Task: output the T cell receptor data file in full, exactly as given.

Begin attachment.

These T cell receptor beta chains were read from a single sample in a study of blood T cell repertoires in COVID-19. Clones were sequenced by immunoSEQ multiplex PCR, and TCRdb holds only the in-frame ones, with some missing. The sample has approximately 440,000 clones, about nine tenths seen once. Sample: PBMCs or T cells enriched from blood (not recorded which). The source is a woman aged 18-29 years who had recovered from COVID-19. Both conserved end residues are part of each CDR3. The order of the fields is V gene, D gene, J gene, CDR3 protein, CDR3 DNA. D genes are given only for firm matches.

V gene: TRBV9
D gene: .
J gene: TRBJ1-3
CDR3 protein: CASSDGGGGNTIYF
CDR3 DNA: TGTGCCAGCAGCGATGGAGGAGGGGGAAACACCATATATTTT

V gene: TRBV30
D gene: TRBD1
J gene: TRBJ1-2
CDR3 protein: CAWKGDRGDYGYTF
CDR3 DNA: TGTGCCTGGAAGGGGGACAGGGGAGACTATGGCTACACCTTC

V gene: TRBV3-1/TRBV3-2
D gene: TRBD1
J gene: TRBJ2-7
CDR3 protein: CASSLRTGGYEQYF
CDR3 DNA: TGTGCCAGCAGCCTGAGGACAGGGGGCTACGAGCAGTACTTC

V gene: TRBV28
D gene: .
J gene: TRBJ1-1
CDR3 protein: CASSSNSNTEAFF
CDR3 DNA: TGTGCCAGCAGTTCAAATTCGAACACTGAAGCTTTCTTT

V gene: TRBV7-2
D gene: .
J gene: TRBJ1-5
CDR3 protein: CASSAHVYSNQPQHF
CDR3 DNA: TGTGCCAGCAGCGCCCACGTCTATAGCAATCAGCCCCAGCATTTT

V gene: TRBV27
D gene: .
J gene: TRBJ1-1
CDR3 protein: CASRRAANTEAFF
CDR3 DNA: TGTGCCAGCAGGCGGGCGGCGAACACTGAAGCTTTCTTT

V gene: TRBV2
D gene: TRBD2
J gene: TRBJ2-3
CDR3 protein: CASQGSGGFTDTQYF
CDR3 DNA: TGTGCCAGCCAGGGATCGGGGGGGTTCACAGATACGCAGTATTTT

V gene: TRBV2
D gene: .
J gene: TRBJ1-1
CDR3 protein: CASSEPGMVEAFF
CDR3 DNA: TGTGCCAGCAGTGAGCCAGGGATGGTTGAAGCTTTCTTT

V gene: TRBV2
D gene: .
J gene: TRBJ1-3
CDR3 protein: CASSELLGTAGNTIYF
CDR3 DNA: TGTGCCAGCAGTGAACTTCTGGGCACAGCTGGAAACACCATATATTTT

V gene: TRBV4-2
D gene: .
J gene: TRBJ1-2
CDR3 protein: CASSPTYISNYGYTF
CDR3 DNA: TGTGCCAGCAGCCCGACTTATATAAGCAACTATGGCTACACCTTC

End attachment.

These T cell receptor beta chains were read from a single sample in a study of blood T cell repertoires in COVID-19. Clones were sequenced by immunoSEQ multiplex PCR, and TCRdb holds only the in-frame ones, with some missing. The sample has approximately 440,000 clones, about nine tenths seen once. Sample: PBMCs or T cells enriched from blood (not recorded which). The source is a woman aged 18-29 years who had recovered from COVID-19. Both conserved end residues are part of each CDR3. The order of the fields is V gene, D gene, J gene, CDR3 protein, CDR3 DNA. D genes are given only for firm matches.

V gene: TRBV9
D gene: .
J gene: TRBJ1-3
CDR3 protein: CASSDGGGGNTIYF
CDR3 DNA: TGTGCCAGCAGCGATGGAGGAGGGGGAAACACCATATATTTT

V gene: TRBV30
D gene: TRBD1
J gene: TRBJ1-2
CDR3 protein: CAWKGDRGDYGYTF
CDR3 DNA: TGTGCCTGGAAGGGGGACAGGGGAGACTATGGCTACACCTTC

V gene: TRBV3-1/TRBV3-2
D gene: TRBD1
J gene: TRBJ2-7
CDR3 protein: CASSLRTGGYEQYF
CDR3 DNA: TGTGCCAGCAGCCTGAGGACAGGGGGCTACGAGCAGTACTTC

V gene: TRBV28
D gene: .
J gene: TRBJ1-1
CDR3 protein: CASSSNSNTEAFF
CDR3 DNA: TGTGCCAGCAGTTCAAATTCGAACACTGAAGCTTTCTTT

V gene: TRBV7-2
D gene: .
J gene: TRBJ1-5
CDR3 protein: CASSAHVYSNQPQHF
CDR3 DNA: TGTGCCAGCAGCGCCCACGTCTATAGCAATCAGCCCCAGCATTTT

V gene: TRBV27
D gene: .
J gene: TRBJ1-1
CDR3 protein: CASRRAANTEAFF
CDR3 DNA: TGTGCCAGCAGGCGGGCGGCGAACACTGAAGCTTTCTTT

V gene: TRBV2
D gene: TRBD2
J gene: TRBJ2-3
CDR3 protein: CASQGSGGFTDTQYF
CDR3 DNA: TGTGCCAGCCAGGGATCGGGGGGGTTCACAGATACGCAGTATTTT

V gene: TRBV2
D gene: .
J gene: TRBJ1-1
CDR3 protein: CASSEPGMVEAFF
CDR3 DNA: TGTGCCAGCAGTGAGCCAGGGATGGTTGAAGCTTTCTTT

V gene: TRBV2
D gene: .
J gene: TRBJ1-3
CDR3 protein: CASSELLGTAGNTIYF
CDR3 DNA: TGTGCCAGCAGTGAACTTCTGGGCACAGCTGGAAACACCATATATTTT

V gene: TRBV4-2
D gene: .
J gene: TRBJ1-2
CDR3 protein: CASSPTYISNYGYTF
CDR3 DNA: TGTGCCAGCAGCCCGACTTATATAAGCAACTATGGCTACACCTTC